judge ketanji brown jackson, jackson senate hearing, supreme court

Judge Ketanji Brown Jackson makes her opening statement before the Senate Judiciary Committee.

Judge Ketanji Brown Jackson, the first Black woman nominated to the U.S. Supreme Court, gave her opening statement at her confirmation hearing on Monday, March 21. She currently sits on the U.S. Court of Appeals for the D.C. Circuit and will face questions from the U.S. Senate committee's 11 Democrats and 11 Republicans over two days.

The proceedings are sure to be contentious, but Jackson’s opening statement showed that she has the calm demeanor and humility necessary to be appointed to the highest court in the land.

After thanking President Biden for the nomination, she showed the primacy that faith has in her life.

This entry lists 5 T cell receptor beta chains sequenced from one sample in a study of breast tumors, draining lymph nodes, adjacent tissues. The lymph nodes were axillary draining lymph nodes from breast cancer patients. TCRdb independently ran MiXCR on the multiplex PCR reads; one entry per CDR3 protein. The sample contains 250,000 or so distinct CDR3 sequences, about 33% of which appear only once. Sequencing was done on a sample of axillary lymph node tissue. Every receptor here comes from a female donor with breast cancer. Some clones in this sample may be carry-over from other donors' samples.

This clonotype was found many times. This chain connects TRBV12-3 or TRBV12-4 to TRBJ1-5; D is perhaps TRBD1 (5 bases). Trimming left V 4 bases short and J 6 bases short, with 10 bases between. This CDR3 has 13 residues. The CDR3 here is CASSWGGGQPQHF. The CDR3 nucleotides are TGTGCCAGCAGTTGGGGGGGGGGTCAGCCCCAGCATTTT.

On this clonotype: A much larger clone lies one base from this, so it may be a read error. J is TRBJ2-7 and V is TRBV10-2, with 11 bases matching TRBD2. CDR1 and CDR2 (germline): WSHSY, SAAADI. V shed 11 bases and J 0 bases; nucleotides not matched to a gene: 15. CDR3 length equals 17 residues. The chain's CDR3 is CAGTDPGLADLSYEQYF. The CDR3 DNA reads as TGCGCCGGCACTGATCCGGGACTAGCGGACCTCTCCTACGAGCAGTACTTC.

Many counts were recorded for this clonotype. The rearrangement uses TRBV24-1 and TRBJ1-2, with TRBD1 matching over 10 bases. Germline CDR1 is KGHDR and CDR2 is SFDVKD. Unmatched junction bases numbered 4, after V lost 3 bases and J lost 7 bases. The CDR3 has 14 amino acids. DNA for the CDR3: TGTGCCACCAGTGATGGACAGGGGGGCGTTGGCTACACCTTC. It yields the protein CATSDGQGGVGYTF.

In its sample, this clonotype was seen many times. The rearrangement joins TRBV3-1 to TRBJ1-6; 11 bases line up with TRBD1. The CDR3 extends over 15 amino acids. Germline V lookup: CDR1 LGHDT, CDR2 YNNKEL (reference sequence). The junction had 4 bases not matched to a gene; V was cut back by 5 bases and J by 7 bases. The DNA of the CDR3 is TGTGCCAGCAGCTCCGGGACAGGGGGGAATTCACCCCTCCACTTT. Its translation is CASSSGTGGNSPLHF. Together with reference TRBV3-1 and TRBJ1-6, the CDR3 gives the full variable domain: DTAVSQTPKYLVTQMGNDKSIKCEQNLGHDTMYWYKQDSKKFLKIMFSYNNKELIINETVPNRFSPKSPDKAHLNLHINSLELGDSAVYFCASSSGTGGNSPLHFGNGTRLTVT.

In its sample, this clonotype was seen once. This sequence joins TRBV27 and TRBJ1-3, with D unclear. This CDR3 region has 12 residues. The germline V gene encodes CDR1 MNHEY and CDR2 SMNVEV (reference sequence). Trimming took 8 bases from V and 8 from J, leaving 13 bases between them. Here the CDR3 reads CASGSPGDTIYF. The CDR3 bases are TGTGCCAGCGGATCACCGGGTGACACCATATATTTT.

“And while I am on the subject of gratitude, I must also pause to reaffirm my thanks to God, for it is faith that sustains me at this moment,” she said. “Even prior to today, I can honestly say that my life had been blessed beyond measure.”


She then thanked her parents for giving her the hope that she can reach her potential, even in the face of prejudice.

“My parents taught me that, unlike the many barriers that they had had to face growing up, my path was clearer, such that if I worked hard and believed in myself, in America I could do anything or be anything I wanted to be," she said.

She also shared her judicial philosophy while ensuring that it’s secondary to the power of the Constitution.

“I decide cases from a neutral posture. I evaluate the facts, and I interpret and apply the law to the facts of the case before me, without fear or favor, consistent with my judicial oath,” she said. "I know that my role as a judge is a limited one—that the Constitution empowers me only to decide cases and controversies that are properly presented.”

Judge Jackson made it clear that she understood the importance of the past and the historical significance of her appointment.